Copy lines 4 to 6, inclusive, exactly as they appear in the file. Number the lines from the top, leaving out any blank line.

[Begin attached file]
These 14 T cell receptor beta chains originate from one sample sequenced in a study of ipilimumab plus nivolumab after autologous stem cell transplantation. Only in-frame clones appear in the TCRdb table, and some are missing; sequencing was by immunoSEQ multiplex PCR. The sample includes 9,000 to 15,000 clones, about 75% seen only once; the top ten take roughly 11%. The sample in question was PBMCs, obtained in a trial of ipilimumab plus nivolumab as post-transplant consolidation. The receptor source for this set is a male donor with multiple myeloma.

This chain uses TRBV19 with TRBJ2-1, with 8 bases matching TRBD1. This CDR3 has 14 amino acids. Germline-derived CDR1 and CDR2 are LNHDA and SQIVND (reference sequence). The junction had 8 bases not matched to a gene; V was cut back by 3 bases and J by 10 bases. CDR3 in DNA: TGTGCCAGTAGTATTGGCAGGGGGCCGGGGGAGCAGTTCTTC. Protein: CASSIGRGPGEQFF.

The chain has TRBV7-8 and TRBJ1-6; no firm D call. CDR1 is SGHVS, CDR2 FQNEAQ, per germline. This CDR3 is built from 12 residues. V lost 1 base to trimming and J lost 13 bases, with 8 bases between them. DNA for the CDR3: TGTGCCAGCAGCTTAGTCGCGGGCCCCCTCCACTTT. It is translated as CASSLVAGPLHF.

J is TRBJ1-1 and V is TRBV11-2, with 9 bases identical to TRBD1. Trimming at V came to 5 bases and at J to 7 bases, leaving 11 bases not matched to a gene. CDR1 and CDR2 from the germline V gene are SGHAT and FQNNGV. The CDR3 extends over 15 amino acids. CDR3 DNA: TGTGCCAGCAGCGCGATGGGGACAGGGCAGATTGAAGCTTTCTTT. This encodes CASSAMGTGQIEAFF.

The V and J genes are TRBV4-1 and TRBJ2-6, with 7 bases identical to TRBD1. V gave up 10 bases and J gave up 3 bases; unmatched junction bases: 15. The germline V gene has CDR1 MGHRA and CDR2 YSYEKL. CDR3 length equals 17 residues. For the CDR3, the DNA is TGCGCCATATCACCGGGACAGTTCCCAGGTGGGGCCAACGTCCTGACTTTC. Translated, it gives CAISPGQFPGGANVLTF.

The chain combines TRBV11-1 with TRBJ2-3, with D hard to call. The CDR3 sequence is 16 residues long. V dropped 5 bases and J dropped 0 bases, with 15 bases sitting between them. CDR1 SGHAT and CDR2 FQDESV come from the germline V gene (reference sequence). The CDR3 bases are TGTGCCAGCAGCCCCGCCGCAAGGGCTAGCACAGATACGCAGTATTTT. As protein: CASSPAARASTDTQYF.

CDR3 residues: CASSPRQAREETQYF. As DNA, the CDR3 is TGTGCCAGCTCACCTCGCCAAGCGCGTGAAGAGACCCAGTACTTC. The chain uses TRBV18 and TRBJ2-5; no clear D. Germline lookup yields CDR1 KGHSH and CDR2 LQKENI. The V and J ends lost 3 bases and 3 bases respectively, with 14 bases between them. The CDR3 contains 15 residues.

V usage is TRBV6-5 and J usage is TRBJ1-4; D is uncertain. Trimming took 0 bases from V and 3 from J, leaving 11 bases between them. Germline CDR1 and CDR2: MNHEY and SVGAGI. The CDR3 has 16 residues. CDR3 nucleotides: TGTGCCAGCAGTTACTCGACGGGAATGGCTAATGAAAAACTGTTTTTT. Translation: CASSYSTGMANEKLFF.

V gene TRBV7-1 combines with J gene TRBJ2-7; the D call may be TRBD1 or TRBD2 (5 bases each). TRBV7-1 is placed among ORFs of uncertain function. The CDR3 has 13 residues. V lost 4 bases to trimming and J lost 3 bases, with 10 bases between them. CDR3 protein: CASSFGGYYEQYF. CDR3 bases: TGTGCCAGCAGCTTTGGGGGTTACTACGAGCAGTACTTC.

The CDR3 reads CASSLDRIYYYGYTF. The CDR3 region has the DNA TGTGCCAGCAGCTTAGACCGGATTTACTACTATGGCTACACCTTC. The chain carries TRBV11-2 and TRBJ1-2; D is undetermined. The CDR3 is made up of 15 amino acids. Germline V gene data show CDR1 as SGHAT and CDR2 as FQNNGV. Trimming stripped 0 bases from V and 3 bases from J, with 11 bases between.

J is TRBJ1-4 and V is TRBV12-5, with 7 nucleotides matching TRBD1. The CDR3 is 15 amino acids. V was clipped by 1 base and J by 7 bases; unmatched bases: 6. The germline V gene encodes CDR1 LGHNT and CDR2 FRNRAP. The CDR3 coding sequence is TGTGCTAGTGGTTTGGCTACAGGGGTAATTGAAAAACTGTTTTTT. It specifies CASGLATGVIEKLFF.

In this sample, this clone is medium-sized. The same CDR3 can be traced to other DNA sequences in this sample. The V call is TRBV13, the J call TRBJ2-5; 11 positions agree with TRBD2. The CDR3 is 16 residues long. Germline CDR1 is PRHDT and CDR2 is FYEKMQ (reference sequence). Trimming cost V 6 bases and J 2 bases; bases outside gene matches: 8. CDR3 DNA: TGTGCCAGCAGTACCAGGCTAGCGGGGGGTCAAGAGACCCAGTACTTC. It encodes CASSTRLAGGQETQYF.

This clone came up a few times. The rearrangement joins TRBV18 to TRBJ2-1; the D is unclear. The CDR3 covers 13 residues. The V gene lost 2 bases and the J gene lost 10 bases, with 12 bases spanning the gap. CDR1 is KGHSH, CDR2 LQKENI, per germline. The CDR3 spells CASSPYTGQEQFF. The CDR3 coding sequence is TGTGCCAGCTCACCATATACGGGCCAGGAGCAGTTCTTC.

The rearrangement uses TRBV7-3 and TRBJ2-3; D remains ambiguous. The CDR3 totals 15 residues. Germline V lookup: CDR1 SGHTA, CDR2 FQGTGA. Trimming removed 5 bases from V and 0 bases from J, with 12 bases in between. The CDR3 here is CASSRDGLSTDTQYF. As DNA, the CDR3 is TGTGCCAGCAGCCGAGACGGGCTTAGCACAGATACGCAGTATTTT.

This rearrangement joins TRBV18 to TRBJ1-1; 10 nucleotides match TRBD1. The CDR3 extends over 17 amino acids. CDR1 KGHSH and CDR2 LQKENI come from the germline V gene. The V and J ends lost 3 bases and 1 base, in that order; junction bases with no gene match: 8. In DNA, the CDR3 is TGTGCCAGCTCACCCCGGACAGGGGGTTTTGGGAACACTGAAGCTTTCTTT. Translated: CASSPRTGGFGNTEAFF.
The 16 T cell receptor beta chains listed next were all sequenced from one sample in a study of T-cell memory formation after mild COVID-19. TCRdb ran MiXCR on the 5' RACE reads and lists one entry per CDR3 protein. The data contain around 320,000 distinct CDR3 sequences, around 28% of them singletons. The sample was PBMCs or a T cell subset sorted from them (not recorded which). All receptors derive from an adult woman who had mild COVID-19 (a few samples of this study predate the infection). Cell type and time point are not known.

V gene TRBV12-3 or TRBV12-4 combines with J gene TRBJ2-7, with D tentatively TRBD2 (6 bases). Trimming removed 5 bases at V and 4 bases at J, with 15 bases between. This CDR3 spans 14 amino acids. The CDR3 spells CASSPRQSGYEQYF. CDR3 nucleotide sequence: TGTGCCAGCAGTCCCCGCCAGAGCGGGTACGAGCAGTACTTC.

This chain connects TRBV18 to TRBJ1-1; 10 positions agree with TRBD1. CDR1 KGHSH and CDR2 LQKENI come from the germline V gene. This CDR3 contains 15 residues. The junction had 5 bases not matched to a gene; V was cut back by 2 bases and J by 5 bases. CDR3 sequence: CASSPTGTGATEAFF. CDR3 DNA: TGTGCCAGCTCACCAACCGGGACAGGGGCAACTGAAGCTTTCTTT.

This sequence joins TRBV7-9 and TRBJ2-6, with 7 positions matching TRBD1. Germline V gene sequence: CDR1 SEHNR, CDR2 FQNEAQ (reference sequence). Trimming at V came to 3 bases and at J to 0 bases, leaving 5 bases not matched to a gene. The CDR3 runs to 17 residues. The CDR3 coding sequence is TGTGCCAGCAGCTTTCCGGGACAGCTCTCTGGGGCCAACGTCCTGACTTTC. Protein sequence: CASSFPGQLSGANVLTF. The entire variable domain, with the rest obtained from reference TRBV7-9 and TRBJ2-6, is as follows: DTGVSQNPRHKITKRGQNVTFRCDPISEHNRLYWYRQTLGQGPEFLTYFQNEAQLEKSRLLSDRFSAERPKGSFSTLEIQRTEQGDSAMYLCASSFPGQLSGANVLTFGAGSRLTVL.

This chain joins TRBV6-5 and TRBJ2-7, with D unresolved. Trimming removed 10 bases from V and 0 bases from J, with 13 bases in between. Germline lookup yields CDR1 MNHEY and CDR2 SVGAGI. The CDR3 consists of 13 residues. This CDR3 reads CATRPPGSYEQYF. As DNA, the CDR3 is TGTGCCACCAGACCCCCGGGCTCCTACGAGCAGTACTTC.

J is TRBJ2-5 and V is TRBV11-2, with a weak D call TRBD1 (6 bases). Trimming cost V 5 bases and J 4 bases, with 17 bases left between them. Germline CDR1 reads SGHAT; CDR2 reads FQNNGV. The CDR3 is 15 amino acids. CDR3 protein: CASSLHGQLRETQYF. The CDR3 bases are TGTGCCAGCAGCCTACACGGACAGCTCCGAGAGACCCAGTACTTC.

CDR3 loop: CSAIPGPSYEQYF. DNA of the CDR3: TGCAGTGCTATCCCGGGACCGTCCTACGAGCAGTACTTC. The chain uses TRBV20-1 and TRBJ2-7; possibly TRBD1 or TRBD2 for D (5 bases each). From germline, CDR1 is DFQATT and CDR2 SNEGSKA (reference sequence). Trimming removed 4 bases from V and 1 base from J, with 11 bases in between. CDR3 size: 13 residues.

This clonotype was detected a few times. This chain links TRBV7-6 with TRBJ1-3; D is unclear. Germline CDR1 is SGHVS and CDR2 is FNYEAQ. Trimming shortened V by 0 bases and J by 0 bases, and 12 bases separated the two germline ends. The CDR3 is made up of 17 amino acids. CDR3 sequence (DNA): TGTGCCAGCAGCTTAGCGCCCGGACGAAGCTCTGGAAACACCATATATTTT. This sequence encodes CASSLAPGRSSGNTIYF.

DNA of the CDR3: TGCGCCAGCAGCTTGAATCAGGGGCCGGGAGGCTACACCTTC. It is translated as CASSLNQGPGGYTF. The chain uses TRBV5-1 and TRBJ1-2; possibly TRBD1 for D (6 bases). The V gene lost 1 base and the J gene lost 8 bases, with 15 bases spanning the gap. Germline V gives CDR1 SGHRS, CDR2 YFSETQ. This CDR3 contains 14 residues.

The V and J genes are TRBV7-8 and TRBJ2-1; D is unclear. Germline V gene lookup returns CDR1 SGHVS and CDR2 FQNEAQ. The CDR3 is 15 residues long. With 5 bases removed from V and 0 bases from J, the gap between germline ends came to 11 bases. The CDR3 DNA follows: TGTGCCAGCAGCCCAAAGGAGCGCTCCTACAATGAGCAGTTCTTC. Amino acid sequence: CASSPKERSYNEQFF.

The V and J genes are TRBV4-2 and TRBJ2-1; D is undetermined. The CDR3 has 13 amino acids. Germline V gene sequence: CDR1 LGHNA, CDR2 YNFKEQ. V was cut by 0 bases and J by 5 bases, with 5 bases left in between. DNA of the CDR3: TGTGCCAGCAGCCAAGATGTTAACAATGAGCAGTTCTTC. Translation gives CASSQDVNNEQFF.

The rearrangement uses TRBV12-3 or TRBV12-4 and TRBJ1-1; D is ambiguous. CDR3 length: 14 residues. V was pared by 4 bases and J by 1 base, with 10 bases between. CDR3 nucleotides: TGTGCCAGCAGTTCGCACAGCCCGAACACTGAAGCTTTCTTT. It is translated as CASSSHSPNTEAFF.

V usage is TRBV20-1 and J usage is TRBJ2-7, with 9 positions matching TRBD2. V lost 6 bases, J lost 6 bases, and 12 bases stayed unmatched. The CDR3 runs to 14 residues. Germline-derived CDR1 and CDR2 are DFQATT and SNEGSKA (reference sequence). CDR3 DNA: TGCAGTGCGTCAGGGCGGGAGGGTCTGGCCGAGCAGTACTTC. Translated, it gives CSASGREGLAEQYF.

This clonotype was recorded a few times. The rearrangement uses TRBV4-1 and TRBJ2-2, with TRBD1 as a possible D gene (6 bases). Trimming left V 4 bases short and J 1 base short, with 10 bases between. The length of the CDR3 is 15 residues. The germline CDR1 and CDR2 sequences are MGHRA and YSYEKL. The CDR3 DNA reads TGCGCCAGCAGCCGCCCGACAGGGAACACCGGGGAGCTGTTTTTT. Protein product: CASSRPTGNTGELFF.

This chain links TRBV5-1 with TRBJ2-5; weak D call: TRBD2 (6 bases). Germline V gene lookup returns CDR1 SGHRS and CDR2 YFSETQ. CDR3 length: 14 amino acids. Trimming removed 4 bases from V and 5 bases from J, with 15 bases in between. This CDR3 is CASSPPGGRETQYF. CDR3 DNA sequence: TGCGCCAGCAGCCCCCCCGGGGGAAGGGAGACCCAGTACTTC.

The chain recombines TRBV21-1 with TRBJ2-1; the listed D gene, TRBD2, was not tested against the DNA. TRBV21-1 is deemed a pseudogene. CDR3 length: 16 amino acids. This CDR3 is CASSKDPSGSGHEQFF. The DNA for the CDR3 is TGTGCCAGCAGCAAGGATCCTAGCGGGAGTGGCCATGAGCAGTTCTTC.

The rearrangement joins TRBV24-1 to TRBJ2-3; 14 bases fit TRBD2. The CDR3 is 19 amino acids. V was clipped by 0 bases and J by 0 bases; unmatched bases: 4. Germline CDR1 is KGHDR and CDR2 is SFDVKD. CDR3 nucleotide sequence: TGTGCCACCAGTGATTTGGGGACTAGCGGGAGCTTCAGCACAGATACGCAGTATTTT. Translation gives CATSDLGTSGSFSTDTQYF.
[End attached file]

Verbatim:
J is TRBJ1-1 and V is TRBV11-2, with 9 bases identical to TRBD1. Trimming at V came to 5 bases and at J to 7 bases, leaving 11 bases not matched to a gene. CDR1 and CDR2 from the germline V gene are SGHAT and FQNNGV. The CDR3 extends over 15 amino acids. CDR3 DNA: TGTGCCAGCAGCGCGATGGGGACAGGGCAGATTGAAGCTTTCTTT. This encodes CASSAMGTGQIEAFF.

The V and J genes are TRBV4-1 and TRBJ2-6, with 7 bases identical to TRBD1. V gave up 10 bases and J gave up 3 bases; unmatched junction bases: 15. The germline V gene has CDR1 MGHRA and CDR2 YSYEKL. CDR3 length equals 17 residues. For the CDR3, the DNA is TGCGCCATATCACCGGGACAGTTCCCAGGTGGGGCCAACGTCCTGACTTTC. Translated, it gives CAISPGQFPGGANVLTF.

The chain combines TRBV11-1 with TRBJ2-3, with D hard to call. The CDR3 sequence is 16 residues long. V dropped 5 bases and J dropped 0 bases, with 15 bases sitting between them. CDR1 SGHAT and CDR2 FQDESV come from the germline V gene (reference sequence). The CDR3 bases are TGTGCCAGCAGCCCCGCCGCAAGGGCTAGCACAGATACGCAGTATTTT. As protein: CASSPAARASTDTQYF.